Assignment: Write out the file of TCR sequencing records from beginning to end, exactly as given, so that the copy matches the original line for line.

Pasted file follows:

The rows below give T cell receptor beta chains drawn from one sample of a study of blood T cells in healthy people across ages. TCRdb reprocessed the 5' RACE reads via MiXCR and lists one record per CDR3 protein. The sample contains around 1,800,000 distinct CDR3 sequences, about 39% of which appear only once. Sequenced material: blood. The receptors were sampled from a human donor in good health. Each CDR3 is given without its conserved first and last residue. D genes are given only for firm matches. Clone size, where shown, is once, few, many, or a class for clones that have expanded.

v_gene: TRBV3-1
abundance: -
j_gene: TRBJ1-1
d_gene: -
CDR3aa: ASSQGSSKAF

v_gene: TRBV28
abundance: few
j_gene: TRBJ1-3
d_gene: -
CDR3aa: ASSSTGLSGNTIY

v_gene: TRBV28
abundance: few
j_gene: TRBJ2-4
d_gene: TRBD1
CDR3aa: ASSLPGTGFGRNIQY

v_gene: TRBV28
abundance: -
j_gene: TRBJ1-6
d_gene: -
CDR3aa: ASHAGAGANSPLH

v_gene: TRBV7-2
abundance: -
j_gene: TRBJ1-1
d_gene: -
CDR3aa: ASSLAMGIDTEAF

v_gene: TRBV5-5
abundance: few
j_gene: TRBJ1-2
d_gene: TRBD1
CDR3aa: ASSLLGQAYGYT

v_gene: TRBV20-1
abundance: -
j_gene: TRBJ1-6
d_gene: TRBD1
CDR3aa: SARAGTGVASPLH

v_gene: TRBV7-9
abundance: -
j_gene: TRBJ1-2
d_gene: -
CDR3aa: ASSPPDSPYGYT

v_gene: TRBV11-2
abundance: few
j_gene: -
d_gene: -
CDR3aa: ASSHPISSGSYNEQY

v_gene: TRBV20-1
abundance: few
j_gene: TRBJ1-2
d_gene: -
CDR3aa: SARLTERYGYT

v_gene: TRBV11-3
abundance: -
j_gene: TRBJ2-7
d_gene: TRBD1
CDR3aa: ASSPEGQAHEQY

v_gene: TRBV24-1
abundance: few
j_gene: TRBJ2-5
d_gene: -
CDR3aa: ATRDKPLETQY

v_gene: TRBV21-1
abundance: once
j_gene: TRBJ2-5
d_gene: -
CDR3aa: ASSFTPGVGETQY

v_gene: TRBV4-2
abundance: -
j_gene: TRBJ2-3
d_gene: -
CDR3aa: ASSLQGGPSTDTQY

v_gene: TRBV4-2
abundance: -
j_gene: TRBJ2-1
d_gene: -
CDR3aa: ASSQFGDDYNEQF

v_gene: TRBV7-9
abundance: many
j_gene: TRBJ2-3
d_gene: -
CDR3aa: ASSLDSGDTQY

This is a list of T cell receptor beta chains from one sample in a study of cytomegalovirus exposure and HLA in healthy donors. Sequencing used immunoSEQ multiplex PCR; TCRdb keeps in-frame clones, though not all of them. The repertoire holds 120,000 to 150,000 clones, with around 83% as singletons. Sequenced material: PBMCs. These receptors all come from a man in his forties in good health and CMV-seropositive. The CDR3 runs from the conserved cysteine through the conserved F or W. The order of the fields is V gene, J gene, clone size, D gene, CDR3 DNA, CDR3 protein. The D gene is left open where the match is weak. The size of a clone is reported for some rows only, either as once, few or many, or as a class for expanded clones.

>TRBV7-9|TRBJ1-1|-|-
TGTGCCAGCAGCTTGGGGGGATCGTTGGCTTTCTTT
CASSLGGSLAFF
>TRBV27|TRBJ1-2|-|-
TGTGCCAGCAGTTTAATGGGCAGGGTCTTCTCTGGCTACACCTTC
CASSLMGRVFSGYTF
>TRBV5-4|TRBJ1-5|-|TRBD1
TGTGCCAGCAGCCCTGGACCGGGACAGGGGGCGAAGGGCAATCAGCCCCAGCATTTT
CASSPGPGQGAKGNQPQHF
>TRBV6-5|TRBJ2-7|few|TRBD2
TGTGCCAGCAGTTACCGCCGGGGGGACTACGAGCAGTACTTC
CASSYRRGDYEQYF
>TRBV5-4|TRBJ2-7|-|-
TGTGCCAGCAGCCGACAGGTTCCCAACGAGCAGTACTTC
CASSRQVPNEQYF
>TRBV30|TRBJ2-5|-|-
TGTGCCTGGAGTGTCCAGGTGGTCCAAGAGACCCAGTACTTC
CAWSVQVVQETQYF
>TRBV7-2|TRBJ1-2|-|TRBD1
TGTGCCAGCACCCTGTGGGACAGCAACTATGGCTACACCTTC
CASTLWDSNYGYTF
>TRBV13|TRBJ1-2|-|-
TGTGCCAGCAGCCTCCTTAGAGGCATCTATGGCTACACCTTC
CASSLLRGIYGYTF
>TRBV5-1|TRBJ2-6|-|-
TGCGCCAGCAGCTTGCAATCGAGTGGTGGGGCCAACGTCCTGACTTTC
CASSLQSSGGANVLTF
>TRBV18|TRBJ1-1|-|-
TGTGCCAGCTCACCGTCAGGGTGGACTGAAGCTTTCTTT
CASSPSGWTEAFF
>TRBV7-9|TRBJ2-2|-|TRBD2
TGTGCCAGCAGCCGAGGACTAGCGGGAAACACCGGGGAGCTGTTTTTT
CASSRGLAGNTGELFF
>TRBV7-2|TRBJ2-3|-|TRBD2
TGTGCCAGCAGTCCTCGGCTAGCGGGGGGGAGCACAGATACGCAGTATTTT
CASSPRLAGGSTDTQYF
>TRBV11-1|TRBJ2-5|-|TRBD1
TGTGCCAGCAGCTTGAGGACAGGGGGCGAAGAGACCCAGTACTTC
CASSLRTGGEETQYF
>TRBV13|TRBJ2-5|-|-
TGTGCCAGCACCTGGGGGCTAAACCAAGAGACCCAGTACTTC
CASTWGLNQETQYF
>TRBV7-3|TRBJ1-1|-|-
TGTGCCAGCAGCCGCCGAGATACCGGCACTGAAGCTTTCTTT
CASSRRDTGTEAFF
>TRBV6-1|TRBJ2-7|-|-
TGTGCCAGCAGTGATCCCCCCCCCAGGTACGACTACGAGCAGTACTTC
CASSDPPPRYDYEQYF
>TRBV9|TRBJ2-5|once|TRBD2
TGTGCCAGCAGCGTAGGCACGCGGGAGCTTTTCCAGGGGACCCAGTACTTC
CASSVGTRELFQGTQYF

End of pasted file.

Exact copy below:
The rows below give T cell receptor beta chains drawn from one sample of a study of blood T cells in healthy people across ages. TCRdb reprocessed the 5' RACE reads via MiXCR and lists one record per CDR3 protein. The sample contains around 1,800,000 distinct CDR3 sequences, about 39% of which appear only once. Sequenced material: blood. The receptors were sampled from a human donor in good health. Each CDR3 is given without its conserved first and last residue. D genes are given only for firm matches. Clone size, where shown, is once, few, many, or a class for clones that have expanded.

v_gene: TRBV3-1
abundance: -
j_gene: TRBJ1-1
d_gene: -
CDR3aa: ASSQGSSKAF

v_gene: TRBV28
abundance: few
j_gene: TRBJ1-3
d_gene: -
CDR3aa: ASSSTGLSGNTIY

v_gene: TRBV28
abundance: few
j_gene: TRBJ2-4
d_gene: TRBD1
CDR3aa: ASSLPGTGFGRNIQY

v_gene: TRBV28
abundance: -
j_gene: TRBJ1-6
d_gene: -
CDR3aa: ASHAGAGANSPLH

v_gene: TRBV7-2
abundance: -
j_gene: TRBJ1-1
d_gene: -
CDR3aa: ASSLAMGIDTEAF

v_gene: TRBV5-5
abundance: few
j_gene: TRBJ1-2
d_gene: TRBD1
CDR3aa: ASSLLGQAYGYT

v_gene: TRBV20-1
abundance: -
j_gene: TRBJ1-6
d_gene: TRBD1
CDR3aa: SARAGTGVASPLH

v_gene: TRBV7-9
abundance: -
j_gene: TRBJ1-2
d_gene: -
CDR3aa: ASSPPDSPYGYT

v_gene: TRBV11-2
abundance: few
j_gene: -
d_gene: -
CDR3aa: ASSHPISSGSYNEQY

v_gene: TRBV20-1
abundance: few
j_gene: TRBJ1-2
d_gene: -
CDR3aa: SARLTERYGYT

v_gene: TRBV11-3
abundance: -
j_gene: TRBJ2-7
d_gene: TRBD1
CDR3aa: ASSPEGQAHEQY

v_gene: TRBV24-1
abundance: few
j_gene: TRBJ2-5
d_gene: -
CDR3aa: ATRDKPLETQY

v_gene: TRBV21-1
abundance: once
j_gene: TRBJ2-5
d_gene: -
CDR3aa: ASSFTPGVGETQY

v_gene: TRBV4-2
abundance: -
j_gene: TRBJ2-3
d_gene: -
CDR3aa: ASSLQGGPSTDTQY

v_gene: TRBV4-2
abundance: -
j_gene: TRBJ2-1
d_gene: -
CDR3aa: ASSQFGDDYNEQF

v_gene: TRBV7-9
abundance: many
j_gene: TRBJ2-3
d_gene: -
CDR3aa: ASSLDSGDTQY

This is a list of T cell receptor beta chains from one sample in a study of cytomegalovirus exposure and HLA in healthy donors. Sequencing used immunoSEQ multiplex PCR; TCRdb keeps in-frame clones, though not all of them. The repertoire holds 120,000 to 150,000 clones, with around 83% as singletons. Sequenced material: PBMCs. These receptors all come from a man in his forties in good health and CMV-seropositive. The CDR3 runs from the conserved cysteine through the conserved F or W. The order of the fields is V gene, J gene, clone size, D gene, CDR3 DNA, CDR3 protein. The D gene is left open where the match is weak. The size of a clone is reported for some rows only, either as once, few or many, or as a class for expanded clones.

>TRBV7-9|TRBJ1-1|-|-
TGTGCCAGCAGCTTGGGGGGATCGTTGGCTTTCTTT
CASSLGGSLAFF
>TRBV27|TRBJ1-2|-|-
TGTGCCAGCAGTTTAATGGGCAGGGTCTTCTCTGGCTACACCTTC
CASSLMGRVFSGYTF
>TRBV5-4|TRBJ1-5|-|TRBD1
TGTGCCAGCAGCCCTGGACCGGGACAGGGGGCGAAGGGCAATCAGCCCCAGCATTTT
CASSPGPGQGAKGNQPQHF
>TRBV6-5|TRBJ2-7|few|TRBD2
TGTGCCAGCAGTTACCGCCGGGGGGACTACGAGCAGTACTTC
CASSYRRGDYEQYF
>TRBV5-4|TRBJ2-7|-|-
TGTGCCAGCAGCCGACAGGTTCCCAACGAGCAGTACTTC
CASSRQVPNEQYF
>TRBV30|TRBJ2-5|-|-
TGTGCCTGGAGTGTCCAGGTGGTCCAAGAGACCCAGTACTTC
CAWSVQVVQETQYF
>TRBV7-2|TRBJ1-2|-|TRBD1
TGTGCCAGCACCCTGTGGGACAGCAACTATGGCTACACCTTC
CASTLWDSNYGYTF
>TRBV13|TRBJ1-2|-|-
TGTGCCAGCAGCCTCCTTAGAGGCATCTATGGCTACACCTTC
CASSLLRGIYGYTF
>TRBV5-1|TRBJ2-6|-|-
TGCGCCAGCAGCTTGCAATCGAGTGGTGGGGCCAACGTCCTGACTTTC
CASSLQSSGGANVLTF
>TRBV18|TRBJ1-1|-|-
TGTGCCAGCTCACCGTCAGGGTGGACTGAAGCTTTCTTT
CASSPSGWTEAFF
>TRBV7-9|TRBJ2-2|-|TRBD2
TGTGCCAGCAGCCGAGGACTAGCGGGAAACACCGGGGAGCTGTTTTTT
CASSRGLAGNTGELFF
>TRBV7-2|TRBJ2-3|-|TRBD2
TGTGCCAGCAGTCCTCGGCTAGCGGGGGGGAGCACAGATACGCAGTATTTT
CASSPRLAGGSTDTQYF
>TRBV11-1|TRBJ2-5|-|TRBD1
TGTGCCAGCAGCTTGAGGACAGGGGGCGAAGAGACCCAGTACTTC
CASSLRTGGEETQYF
>TRBV13|TRBJ2-5|-|-
TGTGCCAGCACCTGGGGGCTAAACCAAGAGACCCAGTACTTC
CASTWGLNQETQYF
>TRBV7-3|TRBJ1-1|-|-
TGTGCCAGCAGCCGCCGAGATACCGGCACTGAAGCTTTCTTT
CASSRRDTGTEAFF
>TRBV6-1|TRBJ2-7|-|-
TGTGCCAGCAGTGATCCCCCCCCCAGGTACGACTACGAGCAGTACTTC
CASSDPPPRYDYEQYF
>TRBV9|TRBJ2-5|once|TRBD2
TGTGCCAGCAGCGTAGGCACGCGGGAGCTTTTCCAGGGGACCCAGTACTTC
CASSVGTRELFQGTQYF